Campbell,C.J. and Laherrere(真中のeの頭に`),J.H.(1998): The end of cheap oil. Scientific American, March 1998, 278(3),78-83.

Global production of conventional oil will begin to decline sooner than most people think, probably within 10 years

 In 1973 and 1979 a pair of sudden price increases rudely awakened the industrial world to its dependence on cheap crude oil. Prices first tripled in response to an Arab embargo and then nearly doubled again when Iran dethroned its Shah, sending the major economies sputtering into recession. Many analysts warned that these crises proved that the world would soon run out of oil. Yet they were wrong.
 Their dire predictions were emotional and political reactions; even at the time, oil experts knew that they had no scientific basis. Just a few years earlier oil explorers had discovered enormous new oil provinces on the north slope of Alaska and below the North Sea off the coast of Europe. By 1973 the world had consumed, according to many experts' best estimates, only about one eighth of its endowment of readily accessible crude oil (so-called conventional oil). The five Middle Eastern members of the Organization of Petroleum Exporting Countries (OPEC) were able to hike prices not because oil was growing scarce but because they had managed to corner 36 percent of the market. Later, when demand sagged, and the flow of fresh Alaskan and North Sea oil weakened OPEC's economic stranglehold, prices collapsed.
 The next oil crunch will not be so temporary. Our analysis of the discovery and production of oil fields around the world suggests that within the next decade, the supply of conventional oil will be unable to keep up with demand. This conclusion contradicts the picture one gets from oil industry reports, which boasted of 1,020 billion barrels of oil (Gbo) in “Proved” reserves at the start of 1998. Dividing that figure by the current production rate of about 23.6 Gbo a year might suggest that crude oil could remain plentiful and cheap for 43 more years - probably longer, because official charts show reserves growing.
 Unfortunately, this appraisal makes three critical errors. First, it relies on distorted estimates of reserves. A second mistake is to pretend that production will remain constant. Third and most important, conventional wisdom erroneously assumes that the last bucket of oil can be pumped from the ground just as quickly as the barrels of oil gushing from wells today. In fact, the rate at which any well - or any country - can produce oil always rises to a maximum and then, when about half the oil is gone, begins falling gradually back to zero.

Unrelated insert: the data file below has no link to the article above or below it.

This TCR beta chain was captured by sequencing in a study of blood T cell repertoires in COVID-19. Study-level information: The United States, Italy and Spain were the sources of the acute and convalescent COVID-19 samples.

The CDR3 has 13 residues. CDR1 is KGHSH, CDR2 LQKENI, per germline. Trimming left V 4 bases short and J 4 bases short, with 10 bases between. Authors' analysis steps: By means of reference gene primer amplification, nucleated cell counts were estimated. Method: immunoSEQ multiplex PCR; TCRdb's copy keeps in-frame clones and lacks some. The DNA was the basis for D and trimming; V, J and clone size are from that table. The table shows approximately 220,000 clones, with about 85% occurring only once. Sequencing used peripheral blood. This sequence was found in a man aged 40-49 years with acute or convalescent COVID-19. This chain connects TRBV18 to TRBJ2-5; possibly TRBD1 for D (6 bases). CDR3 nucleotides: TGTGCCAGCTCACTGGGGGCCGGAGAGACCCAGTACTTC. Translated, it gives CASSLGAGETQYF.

From an economic perspective, when the world runs completely out of oil is thus not directly relevant: what matters is when production begins to taper off. Beyond that point, prices will rise unless demand declines commensurately.
 Using several different techniques to estimate the current reserves of conventional oil and the amount still left to be discovered, we conclude that the decline will begin before 2010.』

Digging for the true numbers
Unproved reserves
Diminishing returns
Predicting the inevitable
Smoothing the peak
In the down side
The Authors
Further reading

GLOBAL PRODUCTION OF OIL both conventional and unconventional (red), recovered after falling in 1973 and 1979. But a more permanent decline is less than 10 years away, according to the authors' model, based in part on multiple Hubbert curves (lighter lines). U.S. and Canadian oil (brown) topped out in 1972; production in the former Soviet Union (yellow) has fallen 45 percent since 1987. A crest in the oil produced outside the Persian Gulf region (purple) now appears imminent.

〔Campbell,C.J. and Laherrere(真中のeの頭に`),J.H.(1998): The end of cheap oil. Scientific American, March 1998, 278(3),78-83.から〕

How much oil is left to find?
 We combined several techniques to conclude that about 1,000 billion barrels of conventional oil remain to be produced.

〔Campbell,C.J. and Laherrere(真中のeの頭に`),J.H.(1998): The end of cheap oil. Scientific American, March 1998, 278(3),78-83.から〕


  1. 地球の辺境の地には膨大な石油がまだ発見されずに眠っている。
  2. 採掘技術の進歩によって、これまでより石油をたくさん油田から採掘できる。
  3. 未開発の状態で膨大な「非在来型」の石油資源が眠っている。